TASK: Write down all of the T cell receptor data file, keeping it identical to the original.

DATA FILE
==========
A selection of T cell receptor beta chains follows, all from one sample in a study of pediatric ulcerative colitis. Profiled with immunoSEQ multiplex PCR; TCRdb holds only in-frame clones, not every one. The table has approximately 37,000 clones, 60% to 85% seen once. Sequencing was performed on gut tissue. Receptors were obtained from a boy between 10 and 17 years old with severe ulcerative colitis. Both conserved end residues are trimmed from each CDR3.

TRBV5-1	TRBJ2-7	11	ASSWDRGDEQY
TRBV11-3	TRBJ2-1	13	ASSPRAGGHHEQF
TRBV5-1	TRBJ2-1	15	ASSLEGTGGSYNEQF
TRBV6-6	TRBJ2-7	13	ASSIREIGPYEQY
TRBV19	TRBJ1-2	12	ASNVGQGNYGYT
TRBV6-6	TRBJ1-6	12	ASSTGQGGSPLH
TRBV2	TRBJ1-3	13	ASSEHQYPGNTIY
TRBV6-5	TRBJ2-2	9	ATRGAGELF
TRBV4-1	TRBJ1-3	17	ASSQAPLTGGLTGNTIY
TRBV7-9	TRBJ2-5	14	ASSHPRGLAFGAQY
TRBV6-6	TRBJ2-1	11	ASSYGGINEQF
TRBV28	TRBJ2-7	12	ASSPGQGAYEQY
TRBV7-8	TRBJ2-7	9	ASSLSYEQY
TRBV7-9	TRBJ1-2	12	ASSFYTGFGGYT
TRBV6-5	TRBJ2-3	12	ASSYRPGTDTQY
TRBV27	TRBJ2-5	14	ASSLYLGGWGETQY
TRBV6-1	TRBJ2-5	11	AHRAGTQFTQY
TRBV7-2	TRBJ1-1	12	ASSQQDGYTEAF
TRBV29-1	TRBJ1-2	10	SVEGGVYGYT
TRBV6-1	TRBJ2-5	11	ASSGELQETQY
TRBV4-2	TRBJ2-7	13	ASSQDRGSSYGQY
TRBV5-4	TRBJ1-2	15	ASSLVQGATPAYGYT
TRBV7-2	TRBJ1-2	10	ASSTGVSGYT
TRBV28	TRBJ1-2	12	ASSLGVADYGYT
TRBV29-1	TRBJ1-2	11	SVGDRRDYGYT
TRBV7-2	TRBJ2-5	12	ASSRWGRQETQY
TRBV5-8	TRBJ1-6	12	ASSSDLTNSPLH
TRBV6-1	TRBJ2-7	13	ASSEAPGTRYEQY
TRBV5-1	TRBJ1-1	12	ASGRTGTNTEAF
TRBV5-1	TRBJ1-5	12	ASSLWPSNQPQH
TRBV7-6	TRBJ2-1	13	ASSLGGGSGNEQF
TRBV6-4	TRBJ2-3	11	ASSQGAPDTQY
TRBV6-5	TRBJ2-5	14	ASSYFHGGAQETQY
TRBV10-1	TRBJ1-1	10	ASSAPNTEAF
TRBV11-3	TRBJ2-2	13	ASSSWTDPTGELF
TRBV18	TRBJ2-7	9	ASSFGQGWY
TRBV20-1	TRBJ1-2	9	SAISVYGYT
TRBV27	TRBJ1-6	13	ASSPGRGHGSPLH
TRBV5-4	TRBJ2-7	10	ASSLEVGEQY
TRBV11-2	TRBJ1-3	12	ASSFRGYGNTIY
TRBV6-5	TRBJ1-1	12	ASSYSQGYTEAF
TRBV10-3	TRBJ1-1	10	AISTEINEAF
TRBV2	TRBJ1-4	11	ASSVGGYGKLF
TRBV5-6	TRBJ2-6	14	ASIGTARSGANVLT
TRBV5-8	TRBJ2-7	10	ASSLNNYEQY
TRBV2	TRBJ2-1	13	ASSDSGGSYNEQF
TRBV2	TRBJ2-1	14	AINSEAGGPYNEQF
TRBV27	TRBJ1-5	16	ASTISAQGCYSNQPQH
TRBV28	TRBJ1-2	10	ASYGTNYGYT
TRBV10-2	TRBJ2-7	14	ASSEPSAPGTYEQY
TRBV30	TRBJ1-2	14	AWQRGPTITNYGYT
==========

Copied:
A selection of T cell receptor beta chains follows, all from one sample in a study of pediatric ulcerative colitis. Profiled with immunoSEQ multiplex PCR; TCRdb holds only in-frame clones, not every one. The table has approximately 37,000 clones, 60% to 85% seen once. Sequencing was performed on gut tissue. Receptors were obtained from a boy between 10 and 17 years old with severe ulcerative colitis. Both conserved end residues are trimmed from each CDR3.

TRBV5-1	TRBJ2-7	11	ASSWDRGDEQY
TRBV11-3	TRBJ2-1	13	ASSPRAGGHHEQF
TRBV5-1	TRBJ2-1	15	ASSLEGTGGSYNEQF
TRBV6-6	TRBJ2-7	13	ASSIREIGPYEQY
TRBV19	TRBJ1-2	12	ASNVGQGNYGYT
TRBV6-6	TRBJ1-6	12	ASSTGQGGSPLH
TRBV2	TRBJ1-3	13	ASSEHQYPGNTIY
TRBV6-5	TRBJ2-2	9	ATRGAGELF
TRBV4-1	TRBJ1-3	17	ASSQAPLTGGLTGNTIY
TRBV7-9	TRBJ2-5	14	ASSHPRGLAFGAQY
TRBV6-6	TRBJ2-1	11	ASSYGGINEQF
TRBV28	TRBJ2-7	12	ASSPGQGAYEQY
TRBV7-8	TRBJ2-7	9	ASSLSYEQY
TRBV7-9	TRBJ1-2	12	ASSFYTGFGGYT
TRBV6-5	TRBJ2-3	12	ASSYRPGTDTQY
TRBV27	TRBJ2-5	14	ASSLYLGGWGETQY
TRBV6-1	TRBJ2-5	11	AHRAGTQFTQY
TRBV7-2	TRBJ1-1	12	ASSQQDGYTEAF
TRBV29-1	TRBJ1-2	10	SVEGGVYGYT
TRBV6-1	TRBJ2-5	11	ASSGELQETQY
TRBV4-2	TRBJ2-7	13	ASSQDRGSSYGQY
TRBV5-4	TRBJ1-2	15	ASSLVQGATPAYGYT
TRBV7-2	TRBJ1-2	10	ASSTGVSGYT
TRBV28	TRBJ1-2	12	ASSLGVADYGYT
TRBV29-1	TRBJ1-2	11	SVGDRRDYGYT
TRBV7-2	TRBJ2-5	12	ASSRWGRQETQY
TRBV5-8	TRBJ1-6	12	ASSSDLTNSPLH
TRBV6-1	TRBJ2-7	13	ASSEAPGTRYEQY
TRBV5-1	TRBJ1-1	12	ASGRTGTNTEAF
TRBV5-1	TRBJ1-5	12	ASSLWPSNQPQH
TRBV7-6	TRBJ2-1	13	ASSLGGGSGNEQF
TRBV6-4	TRBJ2-3	11	ASSQGAPDTQY
TRBV6-5	TRBJ2-5	14	ASSYFHGGAQETQY
TRBV10-1	TRBJ1-1	10	ASSAPNTEAF
TRBV11-3	TRBJ2-2	13	ASSSWTDPTGELF
TRBV18	TRBJ2-7	9	ASSFGQGWY
TRBV20-1	TRBJ1-2	9	SAISVYGYT
TRBV27	TRBJ1-6	13	ASSPGRGHGSPLH
TRBV5-4	TRBJ2-7	10	ASSLEVGEQY
TRBV11-2	TRBJ1-3	12	ASSFRGYGNTIY
TRBV6-5	TRBJ1-1	12	ASSYSQGYTEAF
TRBV10-3	TRBJ1-1	10	AISTEINEAF
TRBV2	TRBJ1-4	11	ASSVGGYGKLF
TRBV5-6	TRBJ2-6	14	ASIGTARSGANVLT
TRBV5-8	TRBJ2-7	10	ASSLNNYEQY
TRBV2	TRBJ2-1	13	ASSDSGGSYNEQF
TRBV2	TRBJ2-1	14	AINSEAGGPYNEQF
TRBV27	TRBJ1-5	16	ASTISAQGCYSNQPQH
TRBV28	TRBJ1-2	10	ASYGTNYGYT
TRBV10-2	TRBJ2-7	14	ASSEPSAPGTYEQY
TRBV30	TRBJ1-2	14	AWQRGPTITNYGYT